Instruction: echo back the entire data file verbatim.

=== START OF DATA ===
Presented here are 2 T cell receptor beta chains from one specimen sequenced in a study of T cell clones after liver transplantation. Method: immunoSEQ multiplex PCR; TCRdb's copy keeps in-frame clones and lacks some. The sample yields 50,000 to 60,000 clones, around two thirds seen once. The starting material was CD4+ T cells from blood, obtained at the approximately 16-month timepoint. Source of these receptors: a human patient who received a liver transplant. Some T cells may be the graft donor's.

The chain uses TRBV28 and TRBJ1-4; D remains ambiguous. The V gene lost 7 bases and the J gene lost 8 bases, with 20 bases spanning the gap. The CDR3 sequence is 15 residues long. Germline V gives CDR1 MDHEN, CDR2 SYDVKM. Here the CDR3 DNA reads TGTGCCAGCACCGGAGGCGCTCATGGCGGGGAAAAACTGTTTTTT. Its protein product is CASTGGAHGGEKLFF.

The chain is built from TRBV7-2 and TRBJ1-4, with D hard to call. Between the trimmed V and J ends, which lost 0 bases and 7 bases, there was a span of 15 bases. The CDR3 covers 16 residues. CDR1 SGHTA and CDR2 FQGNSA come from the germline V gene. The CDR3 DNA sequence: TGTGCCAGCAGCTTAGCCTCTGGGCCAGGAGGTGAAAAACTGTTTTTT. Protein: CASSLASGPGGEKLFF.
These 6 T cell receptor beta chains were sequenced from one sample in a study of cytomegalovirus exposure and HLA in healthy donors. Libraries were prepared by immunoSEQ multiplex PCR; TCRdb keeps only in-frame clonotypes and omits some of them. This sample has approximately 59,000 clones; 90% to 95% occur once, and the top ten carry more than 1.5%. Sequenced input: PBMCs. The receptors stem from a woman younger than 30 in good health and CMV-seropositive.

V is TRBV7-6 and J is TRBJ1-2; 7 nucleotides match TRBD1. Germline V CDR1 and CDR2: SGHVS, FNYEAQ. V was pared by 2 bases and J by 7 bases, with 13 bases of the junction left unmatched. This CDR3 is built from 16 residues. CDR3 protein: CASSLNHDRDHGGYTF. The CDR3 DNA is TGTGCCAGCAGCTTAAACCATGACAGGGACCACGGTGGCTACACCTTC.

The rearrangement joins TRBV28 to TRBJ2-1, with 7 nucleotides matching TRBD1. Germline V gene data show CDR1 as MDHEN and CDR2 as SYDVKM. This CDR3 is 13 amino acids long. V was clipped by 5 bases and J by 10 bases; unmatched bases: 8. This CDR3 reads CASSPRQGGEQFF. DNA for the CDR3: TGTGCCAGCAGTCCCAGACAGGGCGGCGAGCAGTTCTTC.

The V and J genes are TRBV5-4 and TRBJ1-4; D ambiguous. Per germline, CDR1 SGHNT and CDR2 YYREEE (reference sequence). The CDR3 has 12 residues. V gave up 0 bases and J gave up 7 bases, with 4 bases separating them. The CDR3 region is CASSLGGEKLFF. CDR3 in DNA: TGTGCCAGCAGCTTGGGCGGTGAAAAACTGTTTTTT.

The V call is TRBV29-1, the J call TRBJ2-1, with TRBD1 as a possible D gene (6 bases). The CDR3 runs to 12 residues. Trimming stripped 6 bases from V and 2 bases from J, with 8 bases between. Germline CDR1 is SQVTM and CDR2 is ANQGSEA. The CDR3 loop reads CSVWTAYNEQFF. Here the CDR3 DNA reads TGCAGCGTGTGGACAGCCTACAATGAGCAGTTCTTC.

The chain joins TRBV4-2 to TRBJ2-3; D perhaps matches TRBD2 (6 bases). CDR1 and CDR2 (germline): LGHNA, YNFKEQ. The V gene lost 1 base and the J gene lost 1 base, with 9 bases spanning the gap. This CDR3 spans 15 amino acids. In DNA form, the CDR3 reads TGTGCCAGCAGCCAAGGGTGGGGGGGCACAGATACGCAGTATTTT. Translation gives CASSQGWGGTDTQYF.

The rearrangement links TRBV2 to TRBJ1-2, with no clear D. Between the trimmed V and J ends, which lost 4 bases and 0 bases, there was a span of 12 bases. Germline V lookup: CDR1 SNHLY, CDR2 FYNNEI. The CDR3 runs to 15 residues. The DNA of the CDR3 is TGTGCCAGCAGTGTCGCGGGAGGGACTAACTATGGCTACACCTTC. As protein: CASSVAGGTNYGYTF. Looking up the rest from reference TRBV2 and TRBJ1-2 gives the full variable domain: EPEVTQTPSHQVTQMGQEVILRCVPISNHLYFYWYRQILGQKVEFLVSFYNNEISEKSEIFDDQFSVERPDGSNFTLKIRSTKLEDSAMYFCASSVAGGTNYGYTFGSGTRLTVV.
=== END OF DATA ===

Presented here are 2 T cell receptor beta chains from one specimen sequenced in a study of T cell clones after liver transplantation. Method: immunoSEQ multiplex PCR; TCRdb's copy keeps in-frame clones and lacks some. The sample yields 50,000 to 60,000 clones, around two thirds seen once. The starting material was CD4+ T cells from blood, obtained at the approximately 16-month timepoint. Source of these receptors: a human patient who received a liver transplant. Some T cells may be the graft donor's.

The chain uses TRBV28 and TRBJ1-4; D remains ambiguous. The V gene lost 7 bases and the J gene lost 8 bases, with 20 bases spanning the gap. The CDR3 sequence is 15 residues long. Germline V gives CDR1 MDHEN, CDR2 SYDVKM. Here the CDR3 DNA reads TGTGCCAGCACCGGAGGCGCTCATGGCGGGGAAAAACTGTTTTTT. Its protein product is CASTGGAHGGEKLFF.

The chain is built from TRBV7-2 and TRBJ1-4, with D hard to call. Between the trimmed V and J ends, which lost 0 bases and 7 bases, there was a span of 15 bases. The CDR3 covers 16 residues. CDR1 SGHTA and CDR2 FQGNSA come from the germline V gene. The CDR3 DNA sequence: TGTGCCAGCAGCTTAGCCTCTGGGCCAGGAGGTGAAAAACTGTTTTTT. Protein: CASSLASGPGGEKLFF.
These 6 T cell receptor beta chains were sequenced from one sample in a study of cytomegalovirus exposure and HLA in healthy donors. Libraries were prepared by immunoSEQ multiplex PCR; TCRdb keeps only in-frame clonotypes and omits some of them. This sample has approximately 59,000 clones; 90% to 95% occur once, and the top ten carry more than 1.5%. Sequenced input: PBMCs. The receptors stem from a woman younger than 30 in good health and CMV-seropositive.

V is TRBV7-6 and J is TRBJ1-2; 7 nucleotides match TRBD1. Germline V CDR1 and CDR2: SGHVS, FNYEAQ. V was pared by 2 bases and J by 7 bases, with 13 bases of the junction left unmatched. This CDR3 is built from 16 residues. CDR3 protein: CASSLNHDRDHGGYTF. The CDR3 DNA is TGTGCCAGCAGCTTAAACCATGACAGGGACCACGGTGGCTACACCTTC.

The rearrangement joins TRBV28 to TRBJ2-1, with 7 nucleotides matching TRBD1. Germline V gene data show CDR1 as MDHEN and CDR2 as SYDVKM. This CDR3 is 13 amino acids long. V was clipped by 5 bases and J by 10 bases; unmatched bases: 8. This CDR3 reads CASSPRQGGEQFF. DNA for the CDR3: TGTGCCAGCAGTCCCAGACAGGGCGGCGAGCAGTTCTTC.

The V and J genes are TRBV5-4 and TRBJ1-4; D ambiguous. Per germline, CDR1 SGHNT and CDR2 YYREEE (reference sequence). The CDR3 has 12 residues. V gave up 0 bases and J gave up 7 bases, with 4 bases separating them. The CDR3 region is CASSLGGEKLFF. CDR3 in DNA: TGTGCCAGCAGCTTGGGCGGTGAAAAACTGTTTTTT.

The V call is TRBV29-1, the J call TRBJ2-1, with TRBD1 as a possible D gene (6 bases). The CDR3 runs to 12 residues. Trimming stripped 6 bases from V and 2 bases from J, with 8 bases between. Germline CDR1 is SQVTM and CDR2 is ANQGSEA. The CDR3 loop reads CSVWTAYNEQFF. Here the CDR3 DNA reads TGCAGCGTGTGGACAGCCTACAATGAGCAGTTCTTC.

The chain joins TRBV4-2 to TRBJ2-3; D perhaps matches TRBD2 (6 bases). CDR1 and CDR2 (germline): LGHNA, YNFKEQ. The V gene lost 1 base and the J gene lost 1 base, with 9 bases spanning the gap. This CDR3 spans 15 amino acids. In DNA form, the CDR3 reads TGTGCCAGCAGCCAAGGGTGGGGGGGCACAGATACGCAGTATTTT. Translation gives CASSQGWGGTDTQYF.

The rearrangement links TRBV2 to TRBJ1-2, with no clear D. Between the trimmed V and J ends, which lost 4 bases and 0 bases, there was a span of 12 bases. Germline V lookup: CDR1 SNHLY, CDR2 FYNNEI. The CDR3 runs to 15 residues. The DNA of the CDR3 is TGTGCCAGCAGTGTCGCGGGAGGGACTAACTATGGCTACACCTTC. As protein: CASSVAGGTNYGYTF. Looking up the rest from reference TRBV2 and TRBJ1-2 gives the full variable domain: EPEVTQTPSHQVTQMGQEVILRCVPISNHLYFYWYRQILGQKVEFLVSFYNNEISEKSEIFDDQFSVERPDGSNFTLKIRSTKLEDSAMYFCASSVAGGTNYGYTFGSGTRLTVV.